This Kosher-style deli has served generations of Fort Worth people. Take cash if you go
At Carshon’s Deli, a local institution with roots stretching back more than 90 years, credit cards are taboo. Repeat customers know to pay with cash or local checks.
Yet the kosher-style deli is so 21st century, it has a web site (carshonsdeli.com), a four-star Yelp review, and an amusing low-carb option (“Go breadless”).
Gone are the days when founder Dave Carshon’s daughter, Betty Carshon Applebaum, sliced by hand homemade loaves of pumpernickel, rye, wheat and egg bread. (These days, the bread comes from a local bakery, and an antique electric slicer does the rest.)
Gone are the days when Betty made a year’s supply of pickles, selecting cucumbers when they came into season and submerging them in brine. Longtime employees Ruby, Sybil and Merle, who staffed the counter, handed children a dill pickle, as if it were a lollipop.
(Today, Carshon’s orders Schwartz Empire pickles — five, 5-gallon kegs a week — and diners get a pickle spear with every sandwich.)
Until the summer of 1947, Carshon’s Deli was strictly kosher. The founder’s granddaughter, Sara Applebaum Baker, 85, remembers when Rabbi M.J. Leibson, a schochet (Yiddish for ritual slaughterer), arrived in the kitchen to kill chickens, kosher style. He held them by the feet and ritually severed the jugular vein, a quick, humane, religiously prescribed way to drain the blood. After the feathers were plucked, the staff washed the kitchen floor at 1010 Houston St. with a garden hose.
Sides of kosher beef hung in the kitchen. Beef was delivered from the local Swift & Co. meatpacking plant, where a Dallas cantor, the Rev. Abraham Fram, supervised the monthly “kosher kill.” Butchers at Carshon’s carved the meat into briskets, chuck roasts, rib roasts, and rib steaks.
“So many people kept kosher then,” Sara recalled. “The meat that didn’t sell was used for the restaurant.”
Demand waned after World War II as immigrants assimilated. The kosher era at Carshon’s ended July 19, 1947, after owner Abe Applebaum, the founder’s son-in-law, typed a memo announcing: “Due to the increase of prices of fresh meats and the small amount that is used by the Jewish people in Fort Worth, I have decided to discontinue to handle kosher fresh killed meats.” With that, the deli transitioned from “kosher” to “kosher-style.”
The transition didn’t make much difference to the clientele — a mix of downtown business people on a first-name basis with one another and the staff, which seldom changed.
Fort Worth Star-Telegram publisher Amon Carter routinely met friends for lunch. Legendary ranchers George Beggs and Cass Edwards held court, each on a different day of the week.
With kosher-style came an expanded menu that included the Reuben — corned beef or pastrami with sauerkraut on grilled rye, topped with Swiss, a no-no in the kosher era when mixing meat and dairy products was prohibited. Specialty sandwiches — dubbed the Ruthie, Rachel, Rebecca, and Rutherford — were to follow.
Carshon’s dates to 1925 when two Eastern European immigrants, Dave Carshon (1890-1935) and Morris Chicotsky (1883-1958), partnered to open a kosher meat market and café in the Electric Co. Building at 11th and Throckmorton. The pair had worked together as officers at Congregation Ahavath Sholom. At different junctures, each served as synagogue president. In February of 1928, they amicably went their separate ways. According to a “Special Announcement” in the Fort Worth Record-Telegram, Chicotsky “sold his undivided half interest of the Kosher Market and Delicatessen ... and hereafter it will be run under the name of Carshon’s Kosher Delicatessen and Café.”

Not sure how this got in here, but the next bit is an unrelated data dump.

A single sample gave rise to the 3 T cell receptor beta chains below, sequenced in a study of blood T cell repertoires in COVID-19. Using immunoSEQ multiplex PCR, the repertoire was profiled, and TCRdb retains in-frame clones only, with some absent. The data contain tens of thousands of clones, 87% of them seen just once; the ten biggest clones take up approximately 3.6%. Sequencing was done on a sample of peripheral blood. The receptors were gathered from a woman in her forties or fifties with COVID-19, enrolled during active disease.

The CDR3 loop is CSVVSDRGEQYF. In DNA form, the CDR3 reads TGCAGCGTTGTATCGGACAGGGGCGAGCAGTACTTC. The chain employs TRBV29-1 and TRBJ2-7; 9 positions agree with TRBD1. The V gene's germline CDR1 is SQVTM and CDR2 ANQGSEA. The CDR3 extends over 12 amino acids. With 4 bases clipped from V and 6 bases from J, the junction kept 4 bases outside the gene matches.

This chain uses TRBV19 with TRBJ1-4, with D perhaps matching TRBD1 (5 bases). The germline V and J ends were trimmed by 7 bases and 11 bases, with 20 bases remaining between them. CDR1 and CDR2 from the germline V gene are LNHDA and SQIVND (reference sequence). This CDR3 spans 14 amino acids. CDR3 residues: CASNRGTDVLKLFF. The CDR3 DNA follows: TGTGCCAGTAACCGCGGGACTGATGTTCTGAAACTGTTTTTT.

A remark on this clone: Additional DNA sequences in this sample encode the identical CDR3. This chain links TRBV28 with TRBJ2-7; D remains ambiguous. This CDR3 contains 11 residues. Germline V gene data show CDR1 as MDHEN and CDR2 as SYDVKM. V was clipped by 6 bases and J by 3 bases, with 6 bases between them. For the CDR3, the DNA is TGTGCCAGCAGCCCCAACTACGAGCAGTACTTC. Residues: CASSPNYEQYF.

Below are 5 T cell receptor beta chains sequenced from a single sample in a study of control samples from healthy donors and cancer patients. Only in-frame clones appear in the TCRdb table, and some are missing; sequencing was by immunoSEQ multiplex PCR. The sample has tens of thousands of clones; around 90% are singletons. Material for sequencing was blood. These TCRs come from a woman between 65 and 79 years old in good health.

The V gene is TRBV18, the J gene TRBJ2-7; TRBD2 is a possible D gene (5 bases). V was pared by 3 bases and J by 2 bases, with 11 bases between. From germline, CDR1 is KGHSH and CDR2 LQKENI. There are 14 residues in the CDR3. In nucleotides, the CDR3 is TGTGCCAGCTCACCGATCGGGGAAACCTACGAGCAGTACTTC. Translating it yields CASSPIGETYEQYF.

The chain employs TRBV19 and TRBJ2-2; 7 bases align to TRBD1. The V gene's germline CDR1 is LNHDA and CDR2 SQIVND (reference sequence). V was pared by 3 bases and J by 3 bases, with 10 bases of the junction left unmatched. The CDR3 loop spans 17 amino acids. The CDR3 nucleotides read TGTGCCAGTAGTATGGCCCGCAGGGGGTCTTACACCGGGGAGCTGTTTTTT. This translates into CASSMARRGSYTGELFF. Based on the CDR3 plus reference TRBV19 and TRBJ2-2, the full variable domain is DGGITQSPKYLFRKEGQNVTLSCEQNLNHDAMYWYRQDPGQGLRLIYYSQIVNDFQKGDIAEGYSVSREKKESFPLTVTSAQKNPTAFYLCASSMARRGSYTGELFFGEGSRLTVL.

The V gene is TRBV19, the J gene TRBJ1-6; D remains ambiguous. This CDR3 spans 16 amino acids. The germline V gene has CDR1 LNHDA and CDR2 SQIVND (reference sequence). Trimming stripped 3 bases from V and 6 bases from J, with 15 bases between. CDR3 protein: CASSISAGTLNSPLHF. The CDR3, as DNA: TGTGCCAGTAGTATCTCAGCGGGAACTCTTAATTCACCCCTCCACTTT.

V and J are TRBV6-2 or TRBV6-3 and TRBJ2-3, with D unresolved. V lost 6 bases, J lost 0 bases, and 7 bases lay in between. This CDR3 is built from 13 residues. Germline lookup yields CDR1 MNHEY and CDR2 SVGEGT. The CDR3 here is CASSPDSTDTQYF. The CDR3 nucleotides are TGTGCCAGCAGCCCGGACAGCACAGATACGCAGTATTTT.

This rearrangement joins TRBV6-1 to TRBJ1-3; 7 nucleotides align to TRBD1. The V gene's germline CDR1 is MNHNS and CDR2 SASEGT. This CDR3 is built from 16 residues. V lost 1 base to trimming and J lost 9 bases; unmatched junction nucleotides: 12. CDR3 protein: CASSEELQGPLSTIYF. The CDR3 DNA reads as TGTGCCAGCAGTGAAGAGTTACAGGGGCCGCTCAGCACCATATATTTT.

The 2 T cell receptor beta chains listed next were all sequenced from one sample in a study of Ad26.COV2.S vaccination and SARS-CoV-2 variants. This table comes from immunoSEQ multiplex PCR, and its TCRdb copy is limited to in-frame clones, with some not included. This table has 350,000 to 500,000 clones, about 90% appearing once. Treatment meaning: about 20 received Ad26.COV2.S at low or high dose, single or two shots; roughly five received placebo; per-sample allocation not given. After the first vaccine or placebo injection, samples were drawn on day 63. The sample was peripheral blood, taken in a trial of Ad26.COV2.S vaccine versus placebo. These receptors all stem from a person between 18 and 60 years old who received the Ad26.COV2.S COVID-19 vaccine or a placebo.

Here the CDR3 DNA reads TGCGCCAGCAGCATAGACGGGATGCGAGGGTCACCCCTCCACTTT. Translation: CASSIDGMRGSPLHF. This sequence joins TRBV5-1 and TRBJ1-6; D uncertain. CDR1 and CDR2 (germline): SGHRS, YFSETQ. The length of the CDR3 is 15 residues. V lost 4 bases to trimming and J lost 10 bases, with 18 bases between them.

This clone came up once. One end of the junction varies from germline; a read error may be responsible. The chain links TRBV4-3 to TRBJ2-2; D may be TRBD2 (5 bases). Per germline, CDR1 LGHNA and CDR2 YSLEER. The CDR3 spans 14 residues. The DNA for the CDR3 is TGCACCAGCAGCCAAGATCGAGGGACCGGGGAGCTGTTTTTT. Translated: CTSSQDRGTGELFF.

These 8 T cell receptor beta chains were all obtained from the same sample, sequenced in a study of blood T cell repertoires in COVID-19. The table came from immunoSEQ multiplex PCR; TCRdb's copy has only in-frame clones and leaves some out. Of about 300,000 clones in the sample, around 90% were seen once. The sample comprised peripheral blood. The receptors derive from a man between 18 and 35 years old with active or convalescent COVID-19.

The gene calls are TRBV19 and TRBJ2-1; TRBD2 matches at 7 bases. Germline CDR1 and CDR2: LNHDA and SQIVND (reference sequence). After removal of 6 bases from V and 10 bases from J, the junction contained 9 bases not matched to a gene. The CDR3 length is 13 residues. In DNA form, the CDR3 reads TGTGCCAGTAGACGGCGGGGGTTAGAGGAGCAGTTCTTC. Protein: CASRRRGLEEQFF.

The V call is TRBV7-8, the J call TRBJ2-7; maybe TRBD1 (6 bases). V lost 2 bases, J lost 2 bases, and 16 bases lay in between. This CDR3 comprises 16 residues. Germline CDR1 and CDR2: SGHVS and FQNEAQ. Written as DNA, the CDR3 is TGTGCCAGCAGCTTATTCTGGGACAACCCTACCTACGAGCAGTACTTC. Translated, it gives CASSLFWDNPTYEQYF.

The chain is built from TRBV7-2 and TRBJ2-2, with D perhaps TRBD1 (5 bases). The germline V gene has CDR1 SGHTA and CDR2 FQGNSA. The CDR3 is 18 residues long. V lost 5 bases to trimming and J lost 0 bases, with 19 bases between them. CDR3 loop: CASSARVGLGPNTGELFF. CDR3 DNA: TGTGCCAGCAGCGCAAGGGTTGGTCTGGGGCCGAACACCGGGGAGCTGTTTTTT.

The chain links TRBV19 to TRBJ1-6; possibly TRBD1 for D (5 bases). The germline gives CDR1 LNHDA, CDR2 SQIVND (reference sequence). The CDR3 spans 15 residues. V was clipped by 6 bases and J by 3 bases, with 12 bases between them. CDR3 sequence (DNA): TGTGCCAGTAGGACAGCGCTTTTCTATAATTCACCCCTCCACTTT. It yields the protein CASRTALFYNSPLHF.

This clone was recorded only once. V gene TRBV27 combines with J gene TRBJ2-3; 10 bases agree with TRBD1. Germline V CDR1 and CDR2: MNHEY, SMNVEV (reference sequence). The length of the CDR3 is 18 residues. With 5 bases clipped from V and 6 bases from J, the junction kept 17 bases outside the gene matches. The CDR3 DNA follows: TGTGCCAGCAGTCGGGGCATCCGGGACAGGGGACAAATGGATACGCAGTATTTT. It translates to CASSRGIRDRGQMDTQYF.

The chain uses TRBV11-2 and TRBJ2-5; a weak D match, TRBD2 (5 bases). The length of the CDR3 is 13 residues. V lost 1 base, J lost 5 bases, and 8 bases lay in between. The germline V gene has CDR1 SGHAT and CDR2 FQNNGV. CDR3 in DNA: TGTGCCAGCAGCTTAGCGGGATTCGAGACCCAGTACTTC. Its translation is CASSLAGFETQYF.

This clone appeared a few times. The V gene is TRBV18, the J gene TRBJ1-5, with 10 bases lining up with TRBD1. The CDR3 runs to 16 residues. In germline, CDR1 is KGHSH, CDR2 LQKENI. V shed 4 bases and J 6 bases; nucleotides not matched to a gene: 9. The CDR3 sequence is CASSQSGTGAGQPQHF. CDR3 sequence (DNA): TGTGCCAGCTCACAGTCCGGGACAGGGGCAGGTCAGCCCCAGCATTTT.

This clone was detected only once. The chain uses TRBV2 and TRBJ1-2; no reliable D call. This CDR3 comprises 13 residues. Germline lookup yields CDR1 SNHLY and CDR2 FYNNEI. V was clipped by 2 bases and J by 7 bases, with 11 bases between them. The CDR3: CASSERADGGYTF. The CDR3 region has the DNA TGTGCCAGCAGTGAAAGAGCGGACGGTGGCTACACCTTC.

Chicotsky went on to operate a specialty grocery. After Prohibition’s repeal in December 1933, he added a large alcoholic beverage section. Today his grandsons Robert and Mark Chicotsky operate the city’s oldest wine and liquor store at 3429 W. Seventh St.
Meanwhile, Carshon’s underwent a couple of moves. By 1934 the deli was operating at 1010 Houston St. The following year, Dave Carshon died. His widow, Ella Rosener Carshon, took charge for six years, and in 1941 handed operations over to Betty and Abe Applebaum. When Abe took a short-lived retirement in the late 1950s, several different owners operated the business. However, Abe “missed everyone,” said his daughter. When he came out of retirement in 1959, “almost all the staff was still there.” He operated Carshon’s at 2850 W. Berry St. until his death in 1967.
In 1973, the deli moved nearby to land Betty Applebaum had bought at 3133 Cleburne Road. The parcel is a veritable island of concrete across from the railroad tracks, just south of an angular intersection at Berry and Cleburne, which is an extension of Eighth Avenue. “It’s not on a lot of maps,” says Mary Swift, current co-owner. In 1982 Swift’s husband Dennis and his law partner Elliott Garsek, grandson of Dave Carshon, bought the deli and for several years expanded it into a wine bar. In 2005, the Swifts became full owners. Their daughter, Stephanie, grew up in the deli and is its food-safety manager.
The face of the restaurant today is Mary Swift, renowned for her homemade pies. At Thanksgiving, she fills an entire wall with pies ordered for holiday dinners. Families headed out of town order apple and pecan because they travel well. Families dining at home choose from Mary’s meringue pies — lemon, chocolate, coconut, banana and butterscotch.
In decades gone by, the deli sold little chocolate cookies at the bakery counter. “They were delicious, but not like Mary’s pies,” says Sara. At Carshon’s Deli, after almost a century, the dessert selections are better than ever, the sandwich menu has expanded, and the family atmosphere continues from one generation of customers and staff to the next.
Hollace Ava Weiner, an author and historian, is director of the Fort Worth Jewish Archives.